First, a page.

I think it is right to focus the effort on problem solving to improve the situation. I fear that far too often though “As individuals begin to focus on the negative and don’t engage in problem solving, this behavior is unacceptable.” turns into ignore problems. Yes, I know that isn’t what the post is suggesting. I am just saying that the easy “solution” that is taken far too often is to focus on the words “negative” and “unacceptable.”

I believe the focus should be on “broken systems are unacceptable.” I would prefer problem solving to address the issues but a culture of ignoring issues and seeing those that don’t as being negative is often the real problem (not the person that points out the problems).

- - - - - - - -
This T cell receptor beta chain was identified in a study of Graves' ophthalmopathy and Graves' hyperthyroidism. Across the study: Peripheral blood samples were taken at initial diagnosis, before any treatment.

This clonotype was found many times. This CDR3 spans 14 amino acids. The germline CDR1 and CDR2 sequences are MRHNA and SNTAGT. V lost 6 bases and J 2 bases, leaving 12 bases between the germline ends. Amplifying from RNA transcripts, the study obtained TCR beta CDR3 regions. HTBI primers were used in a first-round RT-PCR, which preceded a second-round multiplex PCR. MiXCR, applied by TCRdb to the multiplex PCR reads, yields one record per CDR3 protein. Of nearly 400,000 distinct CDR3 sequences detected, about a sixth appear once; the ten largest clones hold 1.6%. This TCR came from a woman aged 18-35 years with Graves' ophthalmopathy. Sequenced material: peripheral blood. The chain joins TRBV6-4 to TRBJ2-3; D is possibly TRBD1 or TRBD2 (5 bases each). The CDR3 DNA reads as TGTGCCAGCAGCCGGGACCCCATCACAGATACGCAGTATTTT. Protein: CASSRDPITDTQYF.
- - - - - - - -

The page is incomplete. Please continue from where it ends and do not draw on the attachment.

I have discussed this topic in some posts previously: Ignoring Unpleasant Truths is Often Encouraged and Bring Me Problems, and Solutions if You Have Them. Once I am given those problems I agree with you completely. Use them as an opportunity to coach effective problem solving and process improvement strategies to improve the situation. And to develop people.

Often the problem is not the person at all. The organization never adopts fixes. People have learned that they can bang their head against the wall and then never get approval for the fix or they can just whine. Blaming them for choosing whining is not useful. I don’t see how Asking 5 whys you get to blaming the employee, except in very rare cases for not problem solving. It seems to me the issue is almost always going to lay with management: for why people are frustrated with system results and are not problem solving.
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Nice Non-technical Control Chart Webcast